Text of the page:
Again, in Hindustani music, for each Raga there are two notes, the Vadi and the Samvadi, which are more important than the other notes and play a special role in the elaboration of the Raga. In Carnatic music this concept and this relationship between notes is modified and broadened in its application and the compositional structure permits the musician to lay emphasis on several possible notes.

If one tries to compare the total impact of a concert of Carnatic music with a concert of Hindustani music, we could perhaps say, keeping in mind that this is only an image, that the work of a Carnatic musician appears to be more as a chiselled, carved finished piece of a beautiful sculpture, whereas the work of a Hindustani musician is of the nature of a nebulous musing, a musical reverie. Because it is like a reverie, Hindustani music is basically more fluid and rounded in its sound.

But Carnatic Music is more definite. It is also more staccato, as is obvious from the Alamkars, the graces that it uses, as for example, the Kampita Gamaka and the Sphurita Gamaka, which are more vigorous and sharp in their vibratory resonances. In contrast, the Hindustani musician revels in the fluency and the flowing movement of the Meends, the glides, and the soft oscillations of the Andolan.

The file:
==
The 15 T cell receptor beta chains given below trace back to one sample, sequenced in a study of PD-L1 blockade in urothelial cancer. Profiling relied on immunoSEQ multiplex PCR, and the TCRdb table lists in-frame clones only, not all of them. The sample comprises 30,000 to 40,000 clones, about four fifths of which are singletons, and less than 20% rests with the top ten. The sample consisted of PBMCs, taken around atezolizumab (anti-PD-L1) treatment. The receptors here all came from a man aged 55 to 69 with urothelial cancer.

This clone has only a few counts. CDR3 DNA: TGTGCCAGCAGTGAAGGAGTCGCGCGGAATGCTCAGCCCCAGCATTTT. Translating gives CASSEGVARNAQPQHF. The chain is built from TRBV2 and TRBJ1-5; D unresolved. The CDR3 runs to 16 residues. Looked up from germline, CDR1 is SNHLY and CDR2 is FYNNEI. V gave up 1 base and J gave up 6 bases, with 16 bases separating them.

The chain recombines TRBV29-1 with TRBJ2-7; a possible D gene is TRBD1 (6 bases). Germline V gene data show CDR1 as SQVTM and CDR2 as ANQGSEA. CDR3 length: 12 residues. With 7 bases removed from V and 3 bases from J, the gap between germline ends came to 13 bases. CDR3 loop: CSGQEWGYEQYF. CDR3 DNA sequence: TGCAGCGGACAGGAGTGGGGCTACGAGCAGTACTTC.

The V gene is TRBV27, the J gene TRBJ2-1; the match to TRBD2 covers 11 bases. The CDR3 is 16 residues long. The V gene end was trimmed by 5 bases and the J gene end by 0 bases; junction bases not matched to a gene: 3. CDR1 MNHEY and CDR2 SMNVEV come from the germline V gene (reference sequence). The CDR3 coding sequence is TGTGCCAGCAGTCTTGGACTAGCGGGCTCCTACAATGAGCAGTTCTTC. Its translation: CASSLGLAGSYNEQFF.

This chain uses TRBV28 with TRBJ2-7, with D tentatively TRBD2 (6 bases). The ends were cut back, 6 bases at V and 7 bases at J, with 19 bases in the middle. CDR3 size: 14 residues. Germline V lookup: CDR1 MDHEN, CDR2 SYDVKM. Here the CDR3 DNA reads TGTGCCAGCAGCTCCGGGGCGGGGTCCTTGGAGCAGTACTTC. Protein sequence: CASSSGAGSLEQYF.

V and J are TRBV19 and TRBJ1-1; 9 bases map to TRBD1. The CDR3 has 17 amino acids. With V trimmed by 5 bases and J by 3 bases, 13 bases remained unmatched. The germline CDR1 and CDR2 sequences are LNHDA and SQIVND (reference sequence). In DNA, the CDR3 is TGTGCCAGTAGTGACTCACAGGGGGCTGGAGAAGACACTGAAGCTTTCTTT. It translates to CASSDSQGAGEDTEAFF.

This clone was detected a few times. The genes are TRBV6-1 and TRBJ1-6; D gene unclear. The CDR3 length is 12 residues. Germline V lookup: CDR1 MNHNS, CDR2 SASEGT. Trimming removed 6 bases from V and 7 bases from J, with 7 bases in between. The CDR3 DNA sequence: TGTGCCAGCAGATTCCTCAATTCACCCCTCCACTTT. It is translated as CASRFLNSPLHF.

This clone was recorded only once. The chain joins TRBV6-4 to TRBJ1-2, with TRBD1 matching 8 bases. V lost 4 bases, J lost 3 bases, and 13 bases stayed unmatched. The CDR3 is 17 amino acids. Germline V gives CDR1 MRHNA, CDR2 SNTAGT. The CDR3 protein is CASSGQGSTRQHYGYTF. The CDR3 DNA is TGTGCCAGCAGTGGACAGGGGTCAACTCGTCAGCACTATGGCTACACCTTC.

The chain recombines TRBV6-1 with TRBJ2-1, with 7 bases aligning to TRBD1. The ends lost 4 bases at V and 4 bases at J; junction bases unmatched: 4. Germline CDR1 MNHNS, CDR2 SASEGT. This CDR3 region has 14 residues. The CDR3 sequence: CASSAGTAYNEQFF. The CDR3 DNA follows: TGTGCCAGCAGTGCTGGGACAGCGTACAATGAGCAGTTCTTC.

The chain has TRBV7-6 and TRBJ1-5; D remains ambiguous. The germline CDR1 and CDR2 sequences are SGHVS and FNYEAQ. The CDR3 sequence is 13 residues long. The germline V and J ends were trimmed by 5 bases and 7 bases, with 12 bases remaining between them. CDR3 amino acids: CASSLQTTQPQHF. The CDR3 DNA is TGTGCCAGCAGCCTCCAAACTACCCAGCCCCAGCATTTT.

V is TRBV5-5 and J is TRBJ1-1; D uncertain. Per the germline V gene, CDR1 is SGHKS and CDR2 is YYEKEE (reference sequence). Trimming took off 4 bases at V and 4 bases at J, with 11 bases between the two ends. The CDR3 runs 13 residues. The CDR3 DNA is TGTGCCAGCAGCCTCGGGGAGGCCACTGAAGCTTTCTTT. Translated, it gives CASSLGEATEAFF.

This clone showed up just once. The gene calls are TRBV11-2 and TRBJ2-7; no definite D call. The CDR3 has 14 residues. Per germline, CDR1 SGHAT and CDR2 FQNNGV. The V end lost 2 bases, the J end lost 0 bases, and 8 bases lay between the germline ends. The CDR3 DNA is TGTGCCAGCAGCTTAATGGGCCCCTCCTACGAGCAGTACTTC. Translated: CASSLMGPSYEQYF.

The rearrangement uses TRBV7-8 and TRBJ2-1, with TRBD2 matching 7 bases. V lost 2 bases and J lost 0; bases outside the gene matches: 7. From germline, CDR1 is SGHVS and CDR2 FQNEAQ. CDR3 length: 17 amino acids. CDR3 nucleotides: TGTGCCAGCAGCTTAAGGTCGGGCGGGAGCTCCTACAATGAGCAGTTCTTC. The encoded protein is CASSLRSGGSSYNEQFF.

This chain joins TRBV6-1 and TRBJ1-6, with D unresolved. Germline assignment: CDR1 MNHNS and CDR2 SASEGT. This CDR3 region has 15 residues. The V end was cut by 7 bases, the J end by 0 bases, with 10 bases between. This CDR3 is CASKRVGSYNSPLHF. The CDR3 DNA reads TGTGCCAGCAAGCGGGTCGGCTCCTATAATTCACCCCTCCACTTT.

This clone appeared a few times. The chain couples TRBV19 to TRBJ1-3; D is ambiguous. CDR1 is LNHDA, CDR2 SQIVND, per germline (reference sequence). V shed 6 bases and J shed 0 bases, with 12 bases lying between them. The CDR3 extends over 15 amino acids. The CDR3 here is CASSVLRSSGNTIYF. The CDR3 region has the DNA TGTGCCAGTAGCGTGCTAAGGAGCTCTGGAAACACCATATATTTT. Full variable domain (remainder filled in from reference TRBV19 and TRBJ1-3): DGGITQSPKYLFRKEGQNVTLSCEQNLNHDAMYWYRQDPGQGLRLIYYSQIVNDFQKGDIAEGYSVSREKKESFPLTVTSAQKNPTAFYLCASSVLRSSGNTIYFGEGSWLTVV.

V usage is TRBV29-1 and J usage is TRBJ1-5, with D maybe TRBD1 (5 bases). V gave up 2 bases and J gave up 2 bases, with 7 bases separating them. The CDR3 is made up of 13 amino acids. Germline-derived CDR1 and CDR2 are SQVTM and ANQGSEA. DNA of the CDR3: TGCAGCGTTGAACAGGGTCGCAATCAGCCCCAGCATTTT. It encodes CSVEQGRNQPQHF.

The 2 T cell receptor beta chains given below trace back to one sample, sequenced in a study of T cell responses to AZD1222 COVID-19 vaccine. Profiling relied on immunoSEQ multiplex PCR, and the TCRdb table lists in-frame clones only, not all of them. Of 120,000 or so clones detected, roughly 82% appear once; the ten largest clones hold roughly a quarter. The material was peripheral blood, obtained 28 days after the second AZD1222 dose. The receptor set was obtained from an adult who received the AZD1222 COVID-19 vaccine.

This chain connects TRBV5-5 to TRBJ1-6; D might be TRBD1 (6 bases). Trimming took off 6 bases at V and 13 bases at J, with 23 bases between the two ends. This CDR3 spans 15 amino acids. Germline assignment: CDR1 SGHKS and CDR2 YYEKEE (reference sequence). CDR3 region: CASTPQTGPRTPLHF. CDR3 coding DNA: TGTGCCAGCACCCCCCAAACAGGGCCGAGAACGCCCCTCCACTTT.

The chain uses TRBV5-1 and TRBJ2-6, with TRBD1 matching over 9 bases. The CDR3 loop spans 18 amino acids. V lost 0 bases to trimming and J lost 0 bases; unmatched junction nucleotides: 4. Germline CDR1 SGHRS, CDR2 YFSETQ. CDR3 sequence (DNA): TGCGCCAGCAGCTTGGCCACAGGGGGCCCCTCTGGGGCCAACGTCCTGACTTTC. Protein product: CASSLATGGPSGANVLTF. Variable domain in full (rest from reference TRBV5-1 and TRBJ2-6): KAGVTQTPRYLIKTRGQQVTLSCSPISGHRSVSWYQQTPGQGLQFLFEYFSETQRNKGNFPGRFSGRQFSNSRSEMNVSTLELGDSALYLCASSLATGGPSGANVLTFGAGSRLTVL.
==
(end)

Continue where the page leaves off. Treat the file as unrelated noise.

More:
The Accompanying Instruments :

In Carnatic music, the basic accompanying instruments are the Violin and the Mridangam which provide the rhythmic base. In Hindustani music, the accompaniment is often done by the Sarangi. The percussion instrument, which is most popular, is the Tabla. The background drone for both styles is provided by the Tanpura.


In Carnatic music, since the main musician keeps time himself or maintains the Tala visibly by gestures, the accompanying players on the Mridangam and the Violin find greater scope for presenting their skill and enjoy more freedom in providing a positive accompaniment. On the other hand, in Hindustani music, as the Tabla player has the added work of keeping time, the scope of free expression is somewhat curtailed though, even here, the tabla player is nowadays encouraged to display his virtuosity.

T S Nandakumar Mridangam, Creative Commons Attribution-Share Alike 4.0
T S Nandakumar Mridangam, Creative Commons Attribution-Share Alike 4.0